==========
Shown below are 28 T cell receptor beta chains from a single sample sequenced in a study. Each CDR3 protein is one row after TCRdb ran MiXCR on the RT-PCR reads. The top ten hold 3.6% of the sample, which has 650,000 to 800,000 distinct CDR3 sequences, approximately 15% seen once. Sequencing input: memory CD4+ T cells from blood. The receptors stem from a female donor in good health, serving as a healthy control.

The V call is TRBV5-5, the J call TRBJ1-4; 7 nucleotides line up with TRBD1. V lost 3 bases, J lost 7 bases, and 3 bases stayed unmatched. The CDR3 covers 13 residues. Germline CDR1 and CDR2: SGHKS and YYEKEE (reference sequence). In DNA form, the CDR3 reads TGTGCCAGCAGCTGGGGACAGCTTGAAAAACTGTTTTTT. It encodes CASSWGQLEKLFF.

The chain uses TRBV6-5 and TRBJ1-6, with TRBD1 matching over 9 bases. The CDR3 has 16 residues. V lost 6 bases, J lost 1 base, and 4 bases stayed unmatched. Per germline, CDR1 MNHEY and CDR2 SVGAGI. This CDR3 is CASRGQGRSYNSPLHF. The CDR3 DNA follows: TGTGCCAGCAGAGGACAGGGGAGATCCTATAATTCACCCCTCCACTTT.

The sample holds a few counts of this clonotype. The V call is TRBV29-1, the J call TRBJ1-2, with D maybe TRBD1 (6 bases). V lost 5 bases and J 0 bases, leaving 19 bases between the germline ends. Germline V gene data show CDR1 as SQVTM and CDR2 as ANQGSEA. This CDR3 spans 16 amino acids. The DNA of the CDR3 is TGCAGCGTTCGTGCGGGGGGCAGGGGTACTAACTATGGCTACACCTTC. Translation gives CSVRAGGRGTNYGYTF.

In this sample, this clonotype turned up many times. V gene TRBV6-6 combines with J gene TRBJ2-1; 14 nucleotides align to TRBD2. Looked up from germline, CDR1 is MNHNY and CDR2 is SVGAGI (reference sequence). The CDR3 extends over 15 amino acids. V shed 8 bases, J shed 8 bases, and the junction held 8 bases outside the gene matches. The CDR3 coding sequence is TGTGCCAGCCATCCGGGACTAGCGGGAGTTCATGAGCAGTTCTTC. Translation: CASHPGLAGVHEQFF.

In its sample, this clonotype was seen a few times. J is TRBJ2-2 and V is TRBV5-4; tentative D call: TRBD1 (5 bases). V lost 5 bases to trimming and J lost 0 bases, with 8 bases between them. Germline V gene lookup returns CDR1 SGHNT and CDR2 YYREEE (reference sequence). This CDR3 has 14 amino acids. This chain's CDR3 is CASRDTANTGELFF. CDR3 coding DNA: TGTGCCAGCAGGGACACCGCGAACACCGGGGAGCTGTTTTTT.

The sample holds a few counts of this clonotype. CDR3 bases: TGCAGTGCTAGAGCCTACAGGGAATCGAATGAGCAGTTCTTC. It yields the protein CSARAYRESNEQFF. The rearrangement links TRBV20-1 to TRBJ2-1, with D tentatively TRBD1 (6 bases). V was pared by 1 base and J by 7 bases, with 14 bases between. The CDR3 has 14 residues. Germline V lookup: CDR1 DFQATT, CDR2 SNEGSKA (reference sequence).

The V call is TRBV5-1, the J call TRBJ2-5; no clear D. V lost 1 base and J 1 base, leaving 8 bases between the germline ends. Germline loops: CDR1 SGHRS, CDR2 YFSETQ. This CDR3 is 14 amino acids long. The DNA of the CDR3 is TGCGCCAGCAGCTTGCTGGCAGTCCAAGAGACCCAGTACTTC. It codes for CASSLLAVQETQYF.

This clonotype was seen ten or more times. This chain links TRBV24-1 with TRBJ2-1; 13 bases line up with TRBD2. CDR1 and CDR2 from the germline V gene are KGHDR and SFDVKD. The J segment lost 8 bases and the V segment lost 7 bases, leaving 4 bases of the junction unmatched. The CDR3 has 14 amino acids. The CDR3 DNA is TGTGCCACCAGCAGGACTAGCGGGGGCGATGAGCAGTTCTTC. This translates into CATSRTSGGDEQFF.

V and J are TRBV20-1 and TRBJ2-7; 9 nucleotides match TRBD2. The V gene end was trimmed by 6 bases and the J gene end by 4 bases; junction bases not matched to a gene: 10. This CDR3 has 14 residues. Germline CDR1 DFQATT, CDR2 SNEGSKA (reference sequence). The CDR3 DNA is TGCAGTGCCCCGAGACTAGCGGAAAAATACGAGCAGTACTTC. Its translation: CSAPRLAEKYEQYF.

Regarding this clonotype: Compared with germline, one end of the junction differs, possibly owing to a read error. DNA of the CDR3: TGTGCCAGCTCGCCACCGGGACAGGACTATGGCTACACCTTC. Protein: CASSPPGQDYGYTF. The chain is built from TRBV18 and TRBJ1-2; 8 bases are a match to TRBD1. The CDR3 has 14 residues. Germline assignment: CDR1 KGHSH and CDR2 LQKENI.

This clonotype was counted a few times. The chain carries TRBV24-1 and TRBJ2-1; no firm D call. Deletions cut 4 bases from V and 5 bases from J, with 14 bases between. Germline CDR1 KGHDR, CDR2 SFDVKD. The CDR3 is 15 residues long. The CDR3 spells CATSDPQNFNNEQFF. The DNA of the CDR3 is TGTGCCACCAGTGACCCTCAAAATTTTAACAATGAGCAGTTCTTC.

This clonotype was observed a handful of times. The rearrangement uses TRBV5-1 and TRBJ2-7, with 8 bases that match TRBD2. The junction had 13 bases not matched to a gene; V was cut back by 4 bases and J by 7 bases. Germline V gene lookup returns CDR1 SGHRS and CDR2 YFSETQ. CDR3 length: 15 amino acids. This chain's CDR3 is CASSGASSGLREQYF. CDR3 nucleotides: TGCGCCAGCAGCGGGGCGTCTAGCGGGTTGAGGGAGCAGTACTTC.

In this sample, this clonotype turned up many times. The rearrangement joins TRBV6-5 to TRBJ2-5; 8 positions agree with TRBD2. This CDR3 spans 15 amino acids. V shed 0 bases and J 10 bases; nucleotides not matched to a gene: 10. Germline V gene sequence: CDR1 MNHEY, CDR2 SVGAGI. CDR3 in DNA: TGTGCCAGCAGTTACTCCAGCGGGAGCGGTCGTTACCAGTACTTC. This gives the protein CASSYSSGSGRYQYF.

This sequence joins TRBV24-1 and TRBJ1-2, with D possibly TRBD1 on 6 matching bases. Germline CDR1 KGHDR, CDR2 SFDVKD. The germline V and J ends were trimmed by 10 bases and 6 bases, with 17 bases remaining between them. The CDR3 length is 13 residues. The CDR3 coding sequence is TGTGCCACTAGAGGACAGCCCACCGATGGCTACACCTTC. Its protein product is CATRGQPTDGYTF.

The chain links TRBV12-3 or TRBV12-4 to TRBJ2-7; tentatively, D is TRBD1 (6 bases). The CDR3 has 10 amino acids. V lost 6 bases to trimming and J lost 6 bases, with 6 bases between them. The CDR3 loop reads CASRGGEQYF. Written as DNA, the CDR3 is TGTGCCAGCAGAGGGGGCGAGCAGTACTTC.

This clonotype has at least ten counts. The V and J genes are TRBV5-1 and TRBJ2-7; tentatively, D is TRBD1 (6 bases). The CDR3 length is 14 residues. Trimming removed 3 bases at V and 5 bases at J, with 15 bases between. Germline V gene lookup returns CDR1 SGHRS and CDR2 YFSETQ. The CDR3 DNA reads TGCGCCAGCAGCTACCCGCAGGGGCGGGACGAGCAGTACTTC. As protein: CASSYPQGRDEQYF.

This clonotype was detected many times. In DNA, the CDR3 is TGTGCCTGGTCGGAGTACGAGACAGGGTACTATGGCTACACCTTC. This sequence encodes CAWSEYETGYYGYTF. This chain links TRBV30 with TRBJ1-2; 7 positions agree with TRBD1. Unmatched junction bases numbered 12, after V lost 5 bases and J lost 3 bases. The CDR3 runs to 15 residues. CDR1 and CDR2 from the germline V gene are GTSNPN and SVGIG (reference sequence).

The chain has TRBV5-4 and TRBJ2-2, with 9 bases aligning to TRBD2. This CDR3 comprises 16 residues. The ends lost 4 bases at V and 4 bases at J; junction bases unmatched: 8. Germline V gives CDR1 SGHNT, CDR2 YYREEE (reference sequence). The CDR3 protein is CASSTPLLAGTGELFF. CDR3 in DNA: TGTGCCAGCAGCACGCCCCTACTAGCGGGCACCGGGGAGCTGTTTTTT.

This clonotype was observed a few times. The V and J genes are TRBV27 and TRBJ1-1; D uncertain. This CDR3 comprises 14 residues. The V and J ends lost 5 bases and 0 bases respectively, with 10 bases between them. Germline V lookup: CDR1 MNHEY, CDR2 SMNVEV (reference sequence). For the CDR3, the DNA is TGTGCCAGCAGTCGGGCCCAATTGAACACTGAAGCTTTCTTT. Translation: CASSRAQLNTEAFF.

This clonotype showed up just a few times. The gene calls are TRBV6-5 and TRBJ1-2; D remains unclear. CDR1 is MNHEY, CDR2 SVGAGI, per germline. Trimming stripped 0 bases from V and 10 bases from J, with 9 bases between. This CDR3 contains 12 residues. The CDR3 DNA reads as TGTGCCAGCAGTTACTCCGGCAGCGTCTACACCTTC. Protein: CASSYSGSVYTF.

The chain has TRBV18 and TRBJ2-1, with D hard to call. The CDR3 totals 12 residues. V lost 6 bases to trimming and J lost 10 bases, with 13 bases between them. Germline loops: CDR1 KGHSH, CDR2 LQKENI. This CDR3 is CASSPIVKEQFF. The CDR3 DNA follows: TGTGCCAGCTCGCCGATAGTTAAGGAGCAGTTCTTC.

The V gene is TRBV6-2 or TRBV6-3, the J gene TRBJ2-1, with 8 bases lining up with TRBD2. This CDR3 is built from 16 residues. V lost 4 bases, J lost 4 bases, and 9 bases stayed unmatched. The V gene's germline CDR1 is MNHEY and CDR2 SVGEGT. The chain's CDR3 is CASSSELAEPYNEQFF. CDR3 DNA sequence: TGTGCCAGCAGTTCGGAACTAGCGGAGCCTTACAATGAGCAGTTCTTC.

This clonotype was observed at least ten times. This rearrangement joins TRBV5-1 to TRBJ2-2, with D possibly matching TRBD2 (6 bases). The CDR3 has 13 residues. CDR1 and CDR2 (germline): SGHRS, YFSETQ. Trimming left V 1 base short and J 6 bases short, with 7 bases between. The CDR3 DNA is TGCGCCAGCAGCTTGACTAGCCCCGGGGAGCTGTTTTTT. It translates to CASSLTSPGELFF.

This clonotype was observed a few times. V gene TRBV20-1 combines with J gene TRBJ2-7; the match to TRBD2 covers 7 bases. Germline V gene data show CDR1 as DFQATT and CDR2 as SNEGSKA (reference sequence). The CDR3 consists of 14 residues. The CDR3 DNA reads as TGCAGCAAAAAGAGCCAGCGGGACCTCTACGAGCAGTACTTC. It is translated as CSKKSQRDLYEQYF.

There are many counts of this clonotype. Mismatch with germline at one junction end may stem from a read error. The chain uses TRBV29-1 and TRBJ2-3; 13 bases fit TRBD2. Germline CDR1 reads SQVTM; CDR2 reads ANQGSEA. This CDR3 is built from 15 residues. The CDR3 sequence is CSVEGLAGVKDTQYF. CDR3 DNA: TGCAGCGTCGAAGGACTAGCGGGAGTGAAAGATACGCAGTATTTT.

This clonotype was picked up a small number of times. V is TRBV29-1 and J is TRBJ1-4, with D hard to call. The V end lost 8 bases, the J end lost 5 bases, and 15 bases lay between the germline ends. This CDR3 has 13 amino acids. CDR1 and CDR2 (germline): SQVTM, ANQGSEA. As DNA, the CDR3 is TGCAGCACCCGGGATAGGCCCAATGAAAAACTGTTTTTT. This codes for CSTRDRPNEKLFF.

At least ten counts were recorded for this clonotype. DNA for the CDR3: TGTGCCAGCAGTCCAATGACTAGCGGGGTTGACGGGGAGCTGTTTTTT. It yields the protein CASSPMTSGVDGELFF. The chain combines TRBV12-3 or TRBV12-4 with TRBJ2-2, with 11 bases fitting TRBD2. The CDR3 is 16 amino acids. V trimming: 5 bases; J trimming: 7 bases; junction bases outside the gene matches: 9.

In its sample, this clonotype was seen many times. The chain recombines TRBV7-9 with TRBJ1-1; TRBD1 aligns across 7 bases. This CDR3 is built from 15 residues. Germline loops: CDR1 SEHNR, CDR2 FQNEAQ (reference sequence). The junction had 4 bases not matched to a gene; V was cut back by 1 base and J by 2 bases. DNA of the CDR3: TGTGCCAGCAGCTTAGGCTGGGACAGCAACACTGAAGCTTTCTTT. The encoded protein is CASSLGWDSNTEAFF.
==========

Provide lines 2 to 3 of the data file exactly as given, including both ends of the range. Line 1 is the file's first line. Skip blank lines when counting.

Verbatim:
The V call is TRBV5-5, the J call TRBJ1-4; 7 nucleotides line up with TRBD1. V lost 3 bases, J lost 7 bases, and 3 bases stayed unmatched. The CDR3 covers 13 residues. Germline CDR1 and CDR2: SGHKS and YYEKEE (reference sequence). In DNA form, the CDR3 reads TGTGCCAGCAGCTGGGGACAGCTTGAAAAACTGTTTTTT. It encodes CASSWGQLEKLFF.

The chain uses TRBV6-5 and TRBJ1-6, with TRBD1 matching over 9 bases. The CDR3 has 16 residues. V lost 6 bases, J lost 1 base, and 4 bases stayed unmatched. Per germline, CDR1 MNHEY and CDR2 SVGAGI. This CDR3 is CASRGQGRSYNSPLHF. The CDR3 DNA follows: TGTGCCAGCAGAGGACAGGGGAGATCCTATAATTCACCCCTCCACTTT.